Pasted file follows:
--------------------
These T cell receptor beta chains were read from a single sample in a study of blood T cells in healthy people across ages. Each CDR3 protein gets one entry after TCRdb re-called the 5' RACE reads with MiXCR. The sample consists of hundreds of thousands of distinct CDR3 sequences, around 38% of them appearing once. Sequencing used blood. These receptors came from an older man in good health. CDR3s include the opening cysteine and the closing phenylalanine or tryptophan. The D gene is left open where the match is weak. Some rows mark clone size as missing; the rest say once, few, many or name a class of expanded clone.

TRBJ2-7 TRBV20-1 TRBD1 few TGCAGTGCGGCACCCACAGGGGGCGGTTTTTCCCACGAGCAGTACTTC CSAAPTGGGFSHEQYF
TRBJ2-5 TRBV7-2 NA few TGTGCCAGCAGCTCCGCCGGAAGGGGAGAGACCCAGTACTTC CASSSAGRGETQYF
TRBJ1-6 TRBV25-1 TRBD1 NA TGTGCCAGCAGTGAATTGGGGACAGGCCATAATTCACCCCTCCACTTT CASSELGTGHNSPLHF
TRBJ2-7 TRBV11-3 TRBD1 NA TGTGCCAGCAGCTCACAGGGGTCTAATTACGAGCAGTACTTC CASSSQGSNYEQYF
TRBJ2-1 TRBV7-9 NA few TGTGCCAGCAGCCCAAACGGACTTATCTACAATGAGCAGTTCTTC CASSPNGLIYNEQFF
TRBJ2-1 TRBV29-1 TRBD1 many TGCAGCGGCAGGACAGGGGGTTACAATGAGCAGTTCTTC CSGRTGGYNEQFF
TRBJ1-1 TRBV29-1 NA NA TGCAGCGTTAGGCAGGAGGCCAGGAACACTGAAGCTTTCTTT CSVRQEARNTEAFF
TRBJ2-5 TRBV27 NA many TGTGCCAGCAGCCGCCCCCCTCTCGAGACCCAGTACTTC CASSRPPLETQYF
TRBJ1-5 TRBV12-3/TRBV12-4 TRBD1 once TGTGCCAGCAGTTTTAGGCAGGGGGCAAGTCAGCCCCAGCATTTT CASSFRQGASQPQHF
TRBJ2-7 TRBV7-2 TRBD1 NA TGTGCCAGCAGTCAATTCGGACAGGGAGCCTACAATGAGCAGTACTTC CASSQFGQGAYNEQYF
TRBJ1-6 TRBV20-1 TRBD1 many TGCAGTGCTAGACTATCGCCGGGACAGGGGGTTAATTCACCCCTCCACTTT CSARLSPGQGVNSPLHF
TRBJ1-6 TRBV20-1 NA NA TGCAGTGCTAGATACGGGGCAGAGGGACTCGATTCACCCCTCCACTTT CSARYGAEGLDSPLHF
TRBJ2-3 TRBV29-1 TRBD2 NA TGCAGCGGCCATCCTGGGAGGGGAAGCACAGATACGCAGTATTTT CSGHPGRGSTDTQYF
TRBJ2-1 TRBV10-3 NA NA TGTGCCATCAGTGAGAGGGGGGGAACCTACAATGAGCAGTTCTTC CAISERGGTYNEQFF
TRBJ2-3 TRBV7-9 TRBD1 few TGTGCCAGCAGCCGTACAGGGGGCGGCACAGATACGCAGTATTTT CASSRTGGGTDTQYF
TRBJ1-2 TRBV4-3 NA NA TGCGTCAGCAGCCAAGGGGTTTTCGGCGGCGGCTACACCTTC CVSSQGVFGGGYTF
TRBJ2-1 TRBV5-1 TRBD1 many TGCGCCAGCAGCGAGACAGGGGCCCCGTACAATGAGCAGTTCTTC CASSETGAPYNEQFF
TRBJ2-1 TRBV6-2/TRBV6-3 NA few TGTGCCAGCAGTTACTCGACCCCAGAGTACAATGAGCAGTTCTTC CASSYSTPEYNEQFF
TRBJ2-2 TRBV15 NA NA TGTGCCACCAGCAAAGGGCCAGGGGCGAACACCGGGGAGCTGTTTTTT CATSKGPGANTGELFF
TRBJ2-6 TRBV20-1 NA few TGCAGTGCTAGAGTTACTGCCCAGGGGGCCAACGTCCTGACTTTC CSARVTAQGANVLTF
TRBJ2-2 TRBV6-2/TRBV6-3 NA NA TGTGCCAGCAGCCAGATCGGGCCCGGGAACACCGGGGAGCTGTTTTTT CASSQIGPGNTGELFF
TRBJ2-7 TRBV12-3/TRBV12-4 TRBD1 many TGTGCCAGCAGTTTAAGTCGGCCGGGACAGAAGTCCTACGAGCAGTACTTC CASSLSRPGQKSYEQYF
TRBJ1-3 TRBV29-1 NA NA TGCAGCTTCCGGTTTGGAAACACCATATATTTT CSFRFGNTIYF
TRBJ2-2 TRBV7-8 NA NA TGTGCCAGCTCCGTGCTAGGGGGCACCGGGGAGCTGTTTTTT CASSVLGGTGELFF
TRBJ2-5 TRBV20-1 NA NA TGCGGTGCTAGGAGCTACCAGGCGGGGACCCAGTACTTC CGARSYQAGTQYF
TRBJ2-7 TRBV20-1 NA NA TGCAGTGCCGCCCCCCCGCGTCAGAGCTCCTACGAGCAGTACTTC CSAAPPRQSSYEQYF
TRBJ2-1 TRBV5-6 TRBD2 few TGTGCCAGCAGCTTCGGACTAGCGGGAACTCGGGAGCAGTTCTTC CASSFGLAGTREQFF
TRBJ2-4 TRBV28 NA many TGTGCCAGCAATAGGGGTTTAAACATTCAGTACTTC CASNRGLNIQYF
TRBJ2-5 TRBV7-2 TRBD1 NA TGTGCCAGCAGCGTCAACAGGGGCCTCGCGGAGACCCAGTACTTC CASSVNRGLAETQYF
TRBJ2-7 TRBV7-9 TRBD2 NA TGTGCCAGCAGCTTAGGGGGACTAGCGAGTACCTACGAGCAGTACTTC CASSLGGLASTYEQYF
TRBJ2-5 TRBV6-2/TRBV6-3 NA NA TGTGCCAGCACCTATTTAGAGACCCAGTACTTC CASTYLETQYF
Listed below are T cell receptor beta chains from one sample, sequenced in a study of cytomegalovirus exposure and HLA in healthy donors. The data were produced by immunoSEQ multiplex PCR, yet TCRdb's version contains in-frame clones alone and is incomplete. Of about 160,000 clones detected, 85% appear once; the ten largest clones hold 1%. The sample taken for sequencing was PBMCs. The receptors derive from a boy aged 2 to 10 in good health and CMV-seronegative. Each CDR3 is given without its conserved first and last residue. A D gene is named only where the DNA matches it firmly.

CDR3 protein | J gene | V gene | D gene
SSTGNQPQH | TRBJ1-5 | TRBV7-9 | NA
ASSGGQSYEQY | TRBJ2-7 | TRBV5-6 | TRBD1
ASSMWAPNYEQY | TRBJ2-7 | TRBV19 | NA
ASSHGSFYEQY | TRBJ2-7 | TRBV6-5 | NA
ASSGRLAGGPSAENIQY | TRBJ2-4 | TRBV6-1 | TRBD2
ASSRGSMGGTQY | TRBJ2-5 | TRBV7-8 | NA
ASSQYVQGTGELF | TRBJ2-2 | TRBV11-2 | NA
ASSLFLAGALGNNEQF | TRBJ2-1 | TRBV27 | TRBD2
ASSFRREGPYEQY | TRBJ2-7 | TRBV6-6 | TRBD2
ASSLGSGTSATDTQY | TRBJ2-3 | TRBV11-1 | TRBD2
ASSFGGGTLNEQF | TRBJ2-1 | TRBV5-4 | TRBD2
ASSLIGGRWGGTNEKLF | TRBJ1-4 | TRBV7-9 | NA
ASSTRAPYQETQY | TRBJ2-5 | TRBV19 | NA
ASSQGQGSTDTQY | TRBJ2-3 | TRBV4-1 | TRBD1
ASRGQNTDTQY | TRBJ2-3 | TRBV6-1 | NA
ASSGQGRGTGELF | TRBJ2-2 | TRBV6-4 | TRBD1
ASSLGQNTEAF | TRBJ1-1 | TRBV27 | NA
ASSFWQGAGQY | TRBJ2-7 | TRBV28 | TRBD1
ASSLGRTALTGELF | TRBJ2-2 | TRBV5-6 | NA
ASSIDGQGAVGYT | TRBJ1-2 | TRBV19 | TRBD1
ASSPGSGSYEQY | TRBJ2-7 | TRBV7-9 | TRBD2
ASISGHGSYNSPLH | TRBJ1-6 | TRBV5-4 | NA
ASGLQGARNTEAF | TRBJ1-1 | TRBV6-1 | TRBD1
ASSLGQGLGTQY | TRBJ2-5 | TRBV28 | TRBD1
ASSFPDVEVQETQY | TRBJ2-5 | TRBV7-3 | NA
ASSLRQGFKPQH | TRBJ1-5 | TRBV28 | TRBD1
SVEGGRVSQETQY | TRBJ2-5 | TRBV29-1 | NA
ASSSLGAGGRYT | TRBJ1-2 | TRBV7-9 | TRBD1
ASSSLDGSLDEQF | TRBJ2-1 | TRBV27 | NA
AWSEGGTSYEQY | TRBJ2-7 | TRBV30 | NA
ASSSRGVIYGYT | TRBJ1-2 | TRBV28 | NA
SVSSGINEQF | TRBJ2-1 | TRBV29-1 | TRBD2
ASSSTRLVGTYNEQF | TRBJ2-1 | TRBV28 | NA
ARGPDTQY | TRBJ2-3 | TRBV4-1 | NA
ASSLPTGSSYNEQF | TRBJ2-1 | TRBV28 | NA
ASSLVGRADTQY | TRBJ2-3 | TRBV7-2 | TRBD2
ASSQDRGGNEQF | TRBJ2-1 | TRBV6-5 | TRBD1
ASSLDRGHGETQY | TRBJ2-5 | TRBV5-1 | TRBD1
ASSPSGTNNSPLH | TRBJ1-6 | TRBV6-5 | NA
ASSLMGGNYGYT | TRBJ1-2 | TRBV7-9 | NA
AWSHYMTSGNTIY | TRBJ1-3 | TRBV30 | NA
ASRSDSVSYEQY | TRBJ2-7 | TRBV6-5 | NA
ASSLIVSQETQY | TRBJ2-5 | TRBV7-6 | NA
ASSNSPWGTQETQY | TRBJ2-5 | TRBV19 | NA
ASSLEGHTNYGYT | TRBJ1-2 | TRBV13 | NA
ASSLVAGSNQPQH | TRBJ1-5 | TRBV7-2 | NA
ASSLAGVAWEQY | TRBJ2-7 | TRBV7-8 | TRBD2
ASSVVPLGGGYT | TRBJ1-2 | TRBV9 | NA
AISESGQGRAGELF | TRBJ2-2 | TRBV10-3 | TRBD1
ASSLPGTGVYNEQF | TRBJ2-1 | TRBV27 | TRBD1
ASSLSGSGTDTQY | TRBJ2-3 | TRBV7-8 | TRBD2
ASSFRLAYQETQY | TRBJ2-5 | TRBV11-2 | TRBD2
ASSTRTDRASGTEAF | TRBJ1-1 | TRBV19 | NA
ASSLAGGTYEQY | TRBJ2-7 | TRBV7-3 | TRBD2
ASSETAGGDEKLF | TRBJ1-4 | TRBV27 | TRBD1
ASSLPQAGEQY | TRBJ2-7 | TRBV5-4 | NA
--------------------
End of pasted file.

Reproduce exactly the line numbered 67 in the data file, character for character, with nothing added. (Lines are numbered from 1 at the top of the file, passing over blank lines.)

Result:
ASSSTRLVGTYNEQF | TRBJ2-1 | TRBV28 | NA